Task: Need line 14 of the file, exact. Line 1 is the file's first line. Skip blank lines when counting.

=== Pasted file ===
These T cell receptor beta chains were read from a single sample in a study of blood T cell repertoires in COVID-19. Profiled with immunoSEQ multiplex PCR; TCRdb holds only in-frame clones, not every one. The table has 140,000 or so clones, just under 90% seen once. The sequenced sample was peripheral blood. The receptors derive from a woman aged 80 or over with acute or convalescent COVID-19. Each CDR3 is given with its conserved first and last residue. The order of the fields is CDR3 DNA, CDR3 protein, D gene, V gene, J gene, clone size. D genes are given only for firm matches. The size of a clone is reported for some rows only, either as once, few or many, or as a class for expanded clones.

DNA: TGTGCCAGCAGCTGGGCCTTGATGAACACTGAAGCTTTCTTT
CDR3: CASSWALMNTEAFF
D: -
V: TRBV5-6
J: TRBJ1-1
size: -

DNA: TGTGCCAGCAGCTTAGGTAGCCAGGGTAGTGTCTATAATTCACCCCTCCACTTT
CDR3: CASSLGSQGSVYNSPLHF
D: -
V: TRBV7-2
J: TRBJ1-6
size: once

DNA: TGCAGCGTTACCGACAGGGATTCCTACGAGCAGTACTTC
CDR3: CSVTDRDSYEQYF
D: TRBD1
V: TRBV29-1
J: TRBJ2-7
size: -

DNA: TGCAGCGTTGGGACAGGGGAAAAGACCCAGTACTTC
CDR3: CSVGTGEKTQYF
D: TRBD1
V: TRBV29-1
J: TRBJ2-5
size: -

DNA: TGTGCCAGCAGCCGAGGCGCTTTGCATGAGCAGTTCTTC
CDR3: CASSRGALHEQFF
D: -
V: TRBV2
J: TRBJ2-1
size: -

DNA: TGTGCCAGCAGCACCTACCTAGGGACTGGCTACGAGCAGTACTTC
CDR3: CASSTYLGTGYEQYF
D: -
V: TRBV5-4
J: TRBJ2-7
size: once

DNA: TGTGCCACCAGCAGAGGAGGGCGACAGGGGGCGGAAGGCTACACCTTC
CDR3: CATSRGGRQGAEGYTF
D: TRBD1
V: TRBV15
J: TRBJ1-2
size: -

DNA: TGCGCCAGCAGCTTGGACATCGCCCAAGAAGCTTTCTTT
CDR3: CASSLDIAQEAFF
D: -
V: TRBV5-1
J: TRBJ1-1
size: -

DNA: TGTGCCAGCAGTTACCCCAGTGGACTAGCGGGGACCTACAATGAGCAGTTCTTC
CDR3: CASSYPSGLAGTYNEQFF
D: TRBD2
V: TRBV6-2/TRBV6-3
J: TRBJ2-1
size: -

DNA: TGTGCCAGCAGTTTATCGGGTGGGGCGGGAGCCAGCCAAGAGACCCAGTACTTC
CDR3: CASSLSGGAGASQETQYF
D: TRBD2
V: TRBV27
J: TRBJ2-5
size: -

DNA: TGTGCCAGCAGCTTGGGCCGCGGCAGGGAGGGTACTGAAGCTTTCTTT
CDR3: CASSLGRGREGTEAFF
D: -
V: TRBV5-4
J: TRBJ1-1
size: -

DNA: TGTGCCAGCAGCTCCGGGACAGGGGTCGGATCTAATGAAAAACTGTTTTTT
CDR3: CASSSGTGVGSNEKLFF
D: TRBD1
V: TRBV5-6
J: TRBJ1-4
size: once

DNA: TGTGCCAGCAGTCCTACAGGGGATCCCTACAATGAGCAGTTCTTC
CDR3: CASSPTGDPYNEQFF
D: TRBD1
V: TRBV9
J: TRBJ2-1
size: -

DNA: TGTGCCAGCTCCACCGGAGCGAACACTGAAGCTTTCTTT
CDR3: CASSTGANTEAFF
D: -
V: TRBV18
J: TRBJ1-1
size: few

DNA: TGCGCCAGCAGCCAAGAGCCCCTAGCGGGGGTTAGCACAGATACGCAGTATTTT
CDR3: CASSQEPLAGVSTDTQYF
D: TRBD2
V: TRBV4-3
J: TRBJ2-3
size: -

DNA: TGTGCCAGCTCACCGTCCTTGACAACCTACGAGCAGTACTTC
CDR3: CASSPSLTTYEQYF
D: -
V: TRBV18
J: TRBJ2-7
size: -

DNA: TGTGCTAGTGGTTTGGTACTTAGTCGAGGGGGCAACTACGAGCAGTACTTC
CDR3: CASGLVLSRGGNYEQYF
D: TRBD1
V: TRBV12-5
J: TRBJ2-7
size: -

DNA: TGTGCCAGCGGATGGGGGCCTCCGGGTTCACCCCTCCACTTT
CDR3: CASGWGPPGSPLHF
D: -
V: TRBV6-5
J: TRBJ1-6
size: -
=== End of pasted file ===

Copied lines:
DNA: TGCAGCGTTACCGACAGGGATTCCTACGAGCAGTACTTC